At the dawn of the space age, no one knew whether the human body could survive conditions of rocket launch and space flight. The US Space program experimented with a variety of primate species between 1948 and 1961, including rhesus monkeys, crab-eating macaques, squirrel monkeys, pig-tailed macaques, and chimpanzees.
On May 28, 1959, a squirrel monkey named “Miss Baker” became the first of the US space program, to survive the stresses of spaceflight and related medical procedures. A rhesus monkey called “Miss Able” survived the mission as well, but died four days later as the result of a reaction to anesthesia.
Soviet engineers experimented with dogs on a number of orbital and sub-orbital flights, to determine the feasibility of human space flight. The Soviet Union launched missions with positions for at least 57 dogs in the fifties and early sixties, though the actual number is smaller. Some flew more than once.
Most survived. As with the early US program, those who did not often died as the result of equipment malfunction. The first animal to be sent into orbit, was a different story.
Three dogs were plucked from the streets of Moscow and trained for the purpose. “Laika” was an 11lb mutt, possibly a terrier-husky cross. In Russian, the word means “Barker”. Laika was chosen due to her small size and calm disposition. One scientist wrote, “Laika was quiet and charming.”
First, were the long periods of close confinement, meant to replicate the tiny cabin of Sputnik 2. Then came the centrifuge, the highly nutritional but thoroughly unappetizing gel she was meant to eat in space, and then the probes and electrodes that monitored her vital signs.
The day before the launch sequence, Vladimir Yazdovsky took her home to play with his kids. “I wanted to do something nice for her,” he explained. “She had so little time left to live.”
Laika was placed inside the capsule for three days, tightly harnessed in a way that only allowed her to stand, sit and lie down. Finally, it was November 3, 1957. Launch day. One of the technicians “kissed her nose and wished her bon voyage, knowing that she would not survive the flight”.
Sensors showed her heart rate to be 103 beats/minute at time of launch, spiking to 240 during acceleration. She ate some of her food in the early stages, but remained stressed and agitated. The thermal control system malfunctioned shortly into the flight, the temperature inside the capsule rising to 104°, Fahrenheit. Five to seven hours into the flight, there were no further signs of life.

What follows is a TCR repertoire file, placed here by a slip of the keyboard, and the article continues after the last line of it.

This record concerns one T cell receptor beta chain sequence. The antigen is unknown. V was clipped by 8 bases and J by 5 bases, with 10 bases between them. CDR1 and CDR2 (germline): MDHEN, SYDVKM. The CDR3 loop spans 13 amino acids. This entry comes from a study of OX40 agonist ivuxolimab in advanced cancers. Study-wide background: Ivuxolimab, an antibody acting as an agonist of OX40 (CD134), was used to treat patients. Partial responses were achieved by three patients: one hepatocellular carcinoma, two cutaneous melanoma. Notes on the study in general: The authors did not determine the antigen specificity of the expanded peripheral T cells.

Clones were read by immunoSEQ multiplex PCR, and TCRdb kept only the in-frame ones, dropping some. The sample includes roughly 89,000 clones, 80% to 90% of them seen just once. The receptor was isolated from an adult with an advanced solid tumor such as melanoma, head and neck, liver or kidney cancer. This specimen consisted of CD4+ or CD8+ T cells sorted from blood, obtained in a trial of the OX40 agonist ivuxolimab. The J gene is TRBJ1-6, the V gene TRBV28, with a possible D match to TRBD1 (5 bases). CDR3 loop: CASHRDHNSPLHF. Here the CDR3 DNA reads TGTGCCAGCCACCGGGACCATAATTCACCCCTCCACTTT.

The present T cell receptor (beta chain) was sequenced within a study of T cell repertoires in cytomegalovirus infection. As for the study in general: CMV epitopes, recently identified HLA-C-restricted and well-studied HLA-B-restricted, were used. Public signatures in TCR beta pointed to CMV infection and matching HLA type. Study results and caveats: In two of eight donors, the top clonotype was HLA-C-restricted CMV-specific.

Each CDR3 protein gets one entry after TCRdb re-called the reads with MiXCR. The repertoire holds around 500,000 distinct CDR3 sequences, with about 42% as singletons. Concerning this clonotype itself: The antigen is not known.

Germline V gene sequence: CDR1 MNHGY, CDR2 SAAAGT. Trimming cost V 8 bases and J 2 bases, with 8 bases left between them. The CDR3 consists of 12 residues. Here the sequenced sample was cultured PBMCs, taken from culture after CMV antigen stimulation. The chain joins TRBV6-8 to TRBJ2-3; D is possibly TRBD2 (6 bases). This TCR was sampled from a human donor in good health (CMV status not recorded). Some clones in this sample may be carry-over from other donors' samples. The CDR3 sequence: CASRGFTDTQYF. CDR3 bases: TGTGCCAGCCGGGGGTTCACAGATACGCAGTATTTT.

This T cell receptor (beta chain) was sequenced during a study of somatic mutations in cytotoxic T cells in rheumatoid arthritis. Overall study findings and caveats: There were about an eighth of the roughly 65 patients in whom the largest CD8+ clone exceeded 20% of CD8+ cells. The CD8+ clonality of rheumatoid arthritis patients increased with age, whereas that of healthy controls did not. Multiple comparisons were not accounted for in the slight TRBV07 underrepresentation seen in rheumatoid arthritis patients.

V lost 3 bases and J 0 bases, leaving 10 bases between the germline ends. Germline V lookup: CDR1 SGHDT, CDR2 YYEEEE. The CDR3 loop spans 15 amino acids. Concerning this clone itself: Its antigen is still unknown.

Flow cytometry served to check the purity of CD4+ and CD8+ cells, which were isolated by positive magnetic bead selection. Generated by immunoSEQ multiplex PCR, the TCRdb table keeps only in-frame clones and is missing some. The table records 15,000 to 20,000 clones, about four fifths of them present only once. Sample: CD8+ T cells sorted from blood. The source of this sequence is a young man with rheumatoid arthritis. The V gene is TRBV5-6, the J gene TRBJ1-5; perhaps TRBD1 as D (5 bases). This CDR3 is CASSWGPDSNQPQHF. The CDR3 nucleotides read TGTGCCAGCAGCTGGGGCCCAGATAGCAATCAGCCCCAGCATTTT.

There were official hints about Laika parachuting safely to earth, and then tales of a painless and humane, euthanasia. Soviet propaganda portrayed “the first traveler in the cosmos”, heroic images printed on posters, stamps and matchbook covers. Soviet authorities concealed Laika’s true cause of death and how long it took her to die. That information would not be divulged , until 2002.
In the beginning, the US News media focused on the politics of the launch. It was all about the “Space Race”, and the Soviet Union running up the score. First had been the unoccupied Sputnik 1, now Sputnik 2 had put the first living creature into space. The more smartass specimens among the American media, called the launch “Muttnik”.
Sputnik 2 became controversial, as animal lovers began to question the ethics of sending a dog to certain death in space. In the UK, the Royal Society for the Prevention of Cruelty to Animals received protests before Radio Moscow was finished with their launch broadcast. The National Canine Defense League called on dog owners to observe a minute’s silence.
Protesters gathered with their dogs in front of the UN building, to express their outrage. In the Soviet Union, political dissent was squelched, as always. Of all Soviet bloc nations, it was probably Poland who went farthest out on that limb, when the scientific periodical Kto, Kiedy, Dlaczego (“Who, When, Why”), reported Laika’s death as “regrettable”. “Undoubtedly a great loss for science”.
Sputnik 2 and its passenger left the vacuum of space on April 14, 1958, burning up in the outer atmosphere.
It was not until 1998 and the collapse of the Soviet tower of lies, that Oleg Gazenko, one of the scientists who had trained the dog, was free to speak his mind. “Work with animals is a source of suffering to all of us”, he said, “We treat them like babies who cannot speak. The more time passes, the more I’m sorry about it. We shouldn’t have done it…We did not learn enough from this mission to justify the death of the dog”.
As a dog lover, I feel the need to add a more upbeat postscript, to this thoroughly depressing story.
“Belka” and “Strelka” spent a day in space aboard Sputnik 5 on August 19, 1960, and returned safely to Earth. The first Earth-born creatures to go into orbit and return alive.
Strelka later gave birth to six puppies, fathered by “Pushok”, a dog who’d participated in
ground-based space experiments, but never flew. Nikita Khrushchev gave “Pushinka”, one of the puppies, to President John F. Kennedy in 1961.
Pushinka and a Kennedy dog named “Charlie” conducted their own Cold War rapprochement, resulting in four puppies. Pups that JFK jokingly referred to as “pupniks”. Pushinka’s descendants are still living, to this day.